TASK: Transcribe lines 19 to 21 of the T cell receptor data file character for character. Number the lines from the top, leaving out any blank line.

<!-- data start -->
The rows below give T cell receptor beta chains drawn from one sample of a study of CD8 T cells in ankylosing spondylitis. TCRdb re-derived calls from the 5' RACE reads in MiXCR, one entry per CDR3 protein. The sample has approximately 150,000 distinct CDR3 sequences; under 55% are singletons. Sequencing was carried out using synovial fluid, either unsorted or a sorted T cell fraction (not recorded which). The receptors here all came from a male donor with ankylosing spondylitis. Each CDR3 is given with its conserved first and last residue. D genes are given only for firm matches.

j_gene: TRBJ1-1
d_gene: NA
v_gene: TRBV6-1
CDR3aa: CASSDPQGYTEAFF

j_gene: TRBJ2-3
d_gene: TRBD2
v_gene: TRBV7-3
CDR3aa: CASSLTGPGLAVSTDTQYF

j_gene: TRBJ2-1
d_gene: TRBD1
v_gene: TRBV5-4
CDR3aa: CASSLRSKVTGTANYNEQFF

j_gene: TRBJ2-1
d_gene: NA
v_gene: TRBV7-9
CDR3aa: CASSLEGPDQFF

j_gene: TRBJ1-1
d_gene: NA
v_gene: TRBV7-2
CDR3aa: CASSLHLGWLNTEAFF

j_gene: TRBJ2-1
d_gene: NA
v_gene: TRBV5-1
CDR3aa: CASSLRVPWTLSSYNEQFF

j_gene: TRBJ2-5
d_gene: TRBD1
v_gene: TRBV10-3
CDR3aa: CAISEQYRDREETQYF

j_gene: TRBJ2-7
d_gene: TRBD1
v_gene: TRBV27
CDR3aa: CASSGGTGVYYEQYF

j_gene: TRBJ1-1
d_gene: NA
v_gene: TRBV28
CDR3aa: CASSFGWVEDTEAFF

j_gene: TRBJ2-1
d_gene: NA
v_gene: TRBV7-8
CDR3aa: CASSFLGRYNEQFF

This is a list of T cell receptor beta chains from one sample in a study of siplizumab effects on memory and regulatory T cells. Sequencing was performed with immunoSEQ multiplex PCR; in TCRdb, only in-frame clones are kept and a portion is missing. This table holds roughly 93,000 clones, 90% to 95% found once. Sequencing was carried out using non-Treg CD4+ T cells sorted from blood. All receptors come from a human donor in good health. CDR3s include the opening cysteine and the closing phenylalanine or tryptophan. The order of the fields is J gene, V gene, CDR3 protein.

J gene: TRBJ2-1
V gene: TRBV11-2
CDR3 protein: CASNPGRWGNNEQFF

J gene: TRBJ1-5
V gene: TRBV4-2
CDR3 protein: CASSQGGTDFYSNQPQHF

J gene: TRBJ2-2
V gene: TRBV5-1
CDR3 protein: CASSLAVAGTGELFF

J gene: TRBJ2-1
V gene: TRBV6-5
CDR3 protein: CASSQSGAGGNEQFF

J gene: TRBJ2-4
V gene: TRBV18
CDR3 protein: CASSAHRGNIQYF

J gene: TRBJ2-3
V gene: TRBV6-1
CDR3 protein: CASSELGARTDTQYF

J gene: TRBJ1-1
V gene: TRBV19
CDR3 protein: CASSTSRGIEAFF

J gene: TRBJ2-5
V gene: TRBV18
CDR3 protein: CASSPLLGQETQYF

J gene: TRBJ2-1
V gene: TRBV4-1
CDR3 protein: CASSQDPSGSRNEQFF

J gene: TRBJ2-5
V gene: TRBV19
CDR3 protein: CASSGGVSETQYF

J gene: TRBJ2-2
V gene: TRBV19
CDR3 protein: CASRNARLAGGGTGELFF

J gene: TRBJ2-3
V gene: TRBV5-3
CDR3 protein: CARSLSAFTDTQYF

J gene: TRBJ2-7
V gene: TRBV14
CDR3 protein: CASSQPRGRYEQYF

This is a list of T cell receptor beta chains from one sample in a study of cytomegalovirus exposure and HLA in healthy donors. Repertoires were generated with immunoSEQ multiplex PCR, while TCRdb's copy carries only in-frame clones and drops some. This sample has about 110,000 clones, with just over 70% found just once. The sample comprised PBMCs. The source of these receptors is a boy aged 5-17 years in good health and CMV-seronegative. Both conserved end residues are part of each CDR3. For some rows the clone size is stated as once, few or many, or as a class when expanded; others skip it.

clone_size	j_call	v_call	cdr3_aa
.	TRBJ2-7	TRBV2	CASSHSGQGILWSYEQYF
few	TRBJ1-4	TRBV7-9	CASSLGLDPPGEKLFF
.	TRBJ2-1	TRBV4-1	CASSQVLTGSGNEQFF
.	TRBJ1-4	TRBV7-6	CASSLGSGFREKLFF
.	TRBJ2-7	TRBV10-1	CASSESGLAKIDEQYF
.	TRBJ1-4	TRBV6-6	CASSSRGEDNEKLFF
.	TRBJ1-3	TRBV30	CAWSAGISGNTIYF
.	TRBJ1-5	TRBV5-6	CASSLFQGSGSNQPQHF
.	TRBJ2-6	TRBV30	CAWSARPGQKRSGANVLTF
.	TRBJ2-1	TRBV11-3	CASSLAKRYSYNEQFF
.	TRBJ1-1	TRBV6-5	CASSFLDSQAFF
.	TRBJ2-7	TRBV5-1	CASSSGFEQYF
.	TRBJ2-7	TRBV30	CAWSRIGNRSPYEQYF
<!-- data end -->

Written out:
d_gene: NA
v_gene: TRBV7-2
CDR3aa: CASSLHLGWLNTEAFF